It does not appear to make a difference whether one’s child is three, thirteen or thirty if he dies. The emotion in each of us is the same. How could it be that a parent outlives a child?



- Bereaved parent

The agony of losing a child of any age is unparalleled. There is no age or point in time that makes it any easier. No parent expects to face the death of their child and no grandparent expects to lose their grandchild.

The death of a child goes against the natural order we expect life to follow. The loss carries with it the loss of the future, the hopes, dreams, and potential that can never be fulfilled. The longing for the child and the feeling of emptiness can last a lifetime.

Some parents describe feeling complete disbelief, mixed with flashes of reality too awful to think about. You may feel numb, empty, enraged, anxious or exhausted. You may feel guilty, feeling that you were responsible for their safety and that you should have been able to prevent what happened. Some parents also feel guilty because they have survived their child.

There may be nothing you could have done differently, but such feelings can be strong and can be replayed over and over again as you try to make sense of what has happened.

More information:

When a child dies – a loss like no other

Saying goodbye to your baby or child

> When your baby dies

People grieve differently in the same family

Partners both grieve for their child, but some might be torn between their own grief and concern for their partner. For some partners whose baby has died, their grief can be overlooked by others who focus only on the birth mother.

Different family members will have different ways of managing their grief, and of trying to support each other.

Grandparents will be dealing with their own grief while having to witness the anguish of a bereft son or daughter, which can feel like a double loss. One grandmother commented that this double loss is not more of the same. It is different, a grief unique to grandparents.

Women, men and grief

The death of a grandchild

Returning to work

If you work, going back into work can be a daunting prospect. However much time you have had off work, you will still be grieving and the decision to go back to work can be a difficult one. For others, returning to work is a positive step, providing some routine to the day.

Try to meet with your manager to discuss how you would like your return handled and how best to let everyone know what has happened. Your employer only needs to have as much information as you want to give them, but it is important that they are aware. You may be anxious about becoming tearful or emotional. This may well happen but if people know the reason why, it will help them to understand your upset.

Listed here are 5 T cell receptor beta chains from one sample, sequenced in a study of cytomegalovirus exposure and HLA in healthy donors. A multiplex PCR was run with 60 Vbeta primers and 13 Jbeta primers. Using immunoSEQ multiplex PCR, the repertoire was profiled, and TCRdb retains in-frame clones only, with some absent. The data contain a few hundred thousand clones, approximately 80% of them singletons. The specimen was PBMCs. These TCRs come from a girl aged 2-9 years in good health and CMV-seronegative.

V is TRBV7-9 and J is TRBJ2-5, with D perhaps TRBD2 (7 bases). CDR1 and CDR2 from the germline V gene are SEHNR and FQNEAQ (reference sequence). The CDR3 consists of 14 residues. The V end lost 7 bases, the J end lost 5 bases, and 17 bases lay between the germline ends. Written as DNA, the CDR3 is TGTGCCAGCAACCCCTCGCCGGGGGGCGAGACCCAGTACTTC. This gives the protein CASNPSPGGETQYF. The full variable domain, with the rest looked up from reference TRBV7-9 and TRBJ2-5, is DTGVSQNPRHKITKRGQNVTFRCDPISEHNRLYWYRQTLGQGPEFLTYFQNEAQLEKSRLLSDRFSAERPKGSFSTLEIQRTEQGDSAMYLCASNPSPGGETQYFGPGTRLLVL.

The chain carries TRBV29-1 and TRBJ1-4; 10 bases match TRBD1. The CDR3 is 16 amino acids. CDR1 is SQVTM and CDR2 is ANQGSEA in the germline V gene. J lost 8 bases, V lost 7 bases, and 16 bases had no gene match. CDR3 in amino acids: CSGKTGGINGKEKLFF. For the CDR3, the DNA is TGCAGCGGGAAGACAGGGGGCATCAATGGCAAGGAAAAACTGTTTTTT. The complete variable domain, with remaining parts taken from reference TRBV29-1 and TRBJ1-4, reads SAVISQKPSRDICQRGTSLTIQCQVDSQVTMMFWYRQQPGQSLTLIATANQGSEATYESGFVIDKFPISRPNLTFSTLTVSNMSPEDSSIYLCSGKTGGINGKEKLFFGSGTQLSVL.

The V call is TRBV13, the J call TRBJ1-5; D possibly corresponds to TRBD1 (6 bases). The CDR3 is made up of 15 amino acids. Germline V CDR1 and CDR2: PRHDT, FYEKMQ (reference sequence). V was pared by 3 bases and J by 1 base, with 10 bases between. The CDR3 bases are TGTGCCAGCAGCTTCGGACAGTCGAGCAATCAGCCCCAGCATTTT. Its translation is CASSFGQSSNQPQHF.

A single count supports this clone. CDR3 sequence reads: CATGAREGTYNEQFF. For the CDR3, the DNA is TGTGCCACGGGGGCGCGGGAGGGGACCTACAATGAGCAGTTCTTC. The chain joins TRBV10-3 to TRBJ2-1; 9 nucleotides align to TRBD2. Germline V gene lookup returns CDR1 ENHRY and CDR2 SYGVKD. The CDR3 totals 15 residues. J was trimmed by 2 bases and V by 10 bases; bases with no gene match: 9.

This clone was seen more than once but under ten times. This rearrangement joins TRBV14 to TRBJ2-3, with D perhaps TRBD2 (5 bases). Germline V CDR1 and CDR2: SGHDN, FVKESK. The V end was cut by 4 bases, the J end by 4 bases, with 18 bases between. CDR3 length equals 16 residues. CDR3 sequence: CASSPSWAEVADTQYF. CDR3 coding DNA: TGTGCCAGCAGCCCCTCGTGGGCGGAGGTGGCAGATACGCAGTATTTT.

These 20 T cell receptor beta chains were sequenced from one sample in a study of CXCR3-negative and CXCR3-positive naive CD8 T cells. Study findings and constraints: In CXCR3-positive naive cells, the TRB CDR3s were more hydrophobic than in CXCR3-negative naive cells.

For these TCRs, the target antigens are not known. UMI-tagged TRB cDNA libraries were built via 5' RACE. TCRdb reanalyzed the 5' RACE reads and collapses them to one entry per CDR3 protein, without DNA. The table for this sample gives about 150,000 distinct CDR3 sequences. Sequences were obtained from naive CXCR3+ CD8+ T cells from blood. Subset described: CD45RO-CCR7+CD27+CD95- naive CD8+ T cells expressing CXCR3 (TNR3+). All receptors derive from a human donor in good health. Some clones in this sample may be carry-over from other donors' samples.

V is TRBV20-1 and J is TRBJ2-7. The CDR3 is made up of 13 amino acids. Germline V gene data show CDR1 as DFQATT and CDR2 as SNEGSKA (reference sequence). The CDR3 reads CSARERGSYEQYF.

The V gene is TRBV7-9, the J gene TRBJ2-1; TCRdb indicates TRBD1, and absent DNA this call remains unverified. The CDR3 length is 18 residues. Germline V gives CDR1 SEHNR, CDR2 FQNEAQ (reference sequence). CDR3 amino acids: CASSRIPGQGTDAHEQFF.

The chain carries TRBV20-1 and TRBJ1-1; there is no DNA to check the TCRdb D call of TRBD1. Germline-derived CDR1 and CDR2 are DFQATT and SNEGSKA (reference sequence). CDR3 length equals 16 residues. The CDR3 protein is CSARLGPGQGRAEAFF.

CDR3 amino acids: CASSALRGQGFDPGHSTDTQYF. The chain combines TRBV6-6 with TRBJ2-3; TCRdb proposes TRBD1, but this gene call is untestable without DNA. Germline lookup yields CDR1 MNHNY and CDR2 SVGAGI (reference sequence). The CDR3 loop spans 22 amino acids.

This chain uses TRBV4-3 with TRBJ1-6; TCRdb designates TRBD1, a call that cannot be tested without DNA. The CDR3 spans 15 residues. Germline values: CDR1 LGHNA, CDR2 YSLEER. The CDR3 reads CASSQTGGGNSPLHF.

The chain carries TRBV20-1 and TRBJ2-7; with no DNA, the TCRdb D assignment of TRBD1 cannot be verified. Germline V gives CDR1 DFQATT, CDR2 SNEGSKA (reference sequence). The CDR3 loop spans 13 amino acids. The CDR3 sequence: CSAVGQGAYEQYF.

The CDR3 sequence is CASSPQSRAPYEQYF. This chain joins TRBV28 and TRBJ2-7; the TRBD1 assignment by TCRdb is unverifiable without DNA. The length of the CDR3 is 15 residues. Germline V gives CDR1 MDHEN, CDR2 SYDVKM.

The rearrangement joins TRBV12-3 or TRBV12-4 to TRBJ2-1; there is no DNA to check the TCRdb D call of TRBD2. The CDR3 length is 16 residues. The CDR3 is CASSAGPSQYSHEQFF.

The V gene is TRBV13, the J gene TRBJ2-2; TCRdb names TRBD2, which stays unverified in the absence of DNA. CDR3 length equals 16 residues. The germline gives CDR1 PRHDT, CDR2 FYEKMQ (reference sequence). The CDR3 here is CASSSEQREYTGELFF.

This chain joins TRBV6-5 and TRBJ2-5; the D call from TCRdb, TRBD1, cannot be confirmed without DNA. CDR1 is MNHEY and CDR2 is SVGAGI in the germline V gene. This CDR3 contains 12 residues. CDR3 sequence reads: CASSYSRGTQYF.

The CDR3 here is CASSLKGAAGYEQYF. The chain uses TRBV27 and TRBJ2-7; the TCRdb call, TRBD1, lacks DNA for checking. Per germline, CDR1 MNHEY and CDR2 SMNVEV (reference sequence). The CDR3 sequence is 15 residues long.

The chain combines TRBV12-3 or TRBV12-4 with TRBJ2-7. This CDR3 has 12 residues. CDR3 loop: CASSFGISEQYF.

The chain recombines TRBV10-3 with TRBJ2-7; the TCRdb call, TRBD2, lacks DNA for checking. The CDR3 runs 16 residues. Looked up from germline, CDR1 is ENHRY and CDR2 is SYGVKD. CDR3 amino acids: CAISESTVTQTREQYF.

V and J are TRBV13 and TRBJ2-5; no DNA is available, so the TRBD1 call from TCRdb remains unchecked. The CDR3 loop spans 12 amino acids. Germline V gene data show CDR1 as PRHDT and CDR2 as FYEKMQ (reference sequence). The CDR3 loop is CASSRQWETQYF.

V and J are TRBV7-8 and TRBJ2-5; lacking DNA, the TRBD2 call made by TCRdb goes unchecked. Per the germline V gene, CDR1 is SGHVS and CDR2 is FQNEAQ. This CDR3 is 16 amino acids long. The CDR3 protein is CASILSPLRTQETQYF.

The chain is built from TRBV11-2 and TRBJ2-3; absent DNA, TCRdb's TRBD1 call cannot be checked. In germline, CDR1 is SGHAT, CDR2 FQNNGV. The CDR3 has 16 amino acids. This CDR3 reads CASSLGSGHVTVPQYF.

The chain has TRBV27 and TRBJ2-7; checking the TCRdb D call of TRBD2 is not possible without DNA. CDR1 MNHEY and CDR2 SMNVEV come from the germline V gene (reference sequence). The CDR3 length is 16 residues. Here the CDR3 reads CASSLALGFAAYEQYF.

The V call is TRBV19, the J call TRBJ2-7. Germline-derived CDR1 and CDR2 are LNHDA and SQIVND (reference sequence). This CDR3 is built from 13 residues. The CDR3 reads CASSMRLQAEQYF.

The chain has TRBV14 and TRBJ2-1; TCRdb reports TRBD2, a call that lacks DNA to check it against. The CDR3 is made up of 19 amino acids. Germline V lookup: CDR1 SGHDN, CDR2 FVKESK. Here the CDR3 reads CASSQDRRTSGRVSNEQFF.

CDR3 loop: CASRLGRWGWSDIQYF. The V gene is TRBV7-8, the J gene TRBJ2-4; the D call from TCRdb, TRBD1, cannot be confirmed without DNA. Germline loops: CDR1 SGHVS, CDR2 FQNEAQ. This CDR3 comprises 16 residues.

Returning to work after the death of your baby or child: guidance for employees


What may help

Grieving as part of living

You may not be able to focus on anything else but your loss and grief. Or you may focus on other activities, other people and everyday life, either to block out the pain, or simply because you have no choice. Many people do both, moving back and forth between grief-focused activities and other activities, and doing both can actually help in processing grief and finding ways to deal with it.  here is no neat pattern or timeline to this – we are all different and find our own way.

How we grieve

Helping yourself through grief

Looking after yourself physically

Grief can be exhausting, and you may feel helpless and overwhelmed at times.  It may not feel important to look after yourself physically, but this can help in managing the impact of grief.  Emotional pain shows in physical ways, such as sleep and appetite problems, or physical aches and pains. Having a routine, getting social support from other people, exercise, and managing sleep and diet are all ways to maintain your physical wellbeing. These can help to reduce stress, anxiety, and isolation, and give you more energy to be able to focus on what is most important to you.

Maintaining your physical wellbeing: support for bereaved parents

Looking after yourself (for bereaved adults)

Making memories

Finding active ways to make and keep memories of your child can help, including talking about them, photographs or belongings, doing things or visiting places that remind you of your child, and writing down memories.

You could share memory making with your partner or family. Children and adults can all benefit from sharing in simple activities that help with remembering and are ways to express feelings together and support each other. 

Remembering

Finding support

Everyone is different in what they need and there are no rules on how to grieve. You may have lots of support around you, but even so, you may feel you need additional support.

> Find support near you

> Child Bereavement UK support services

> About our Helpline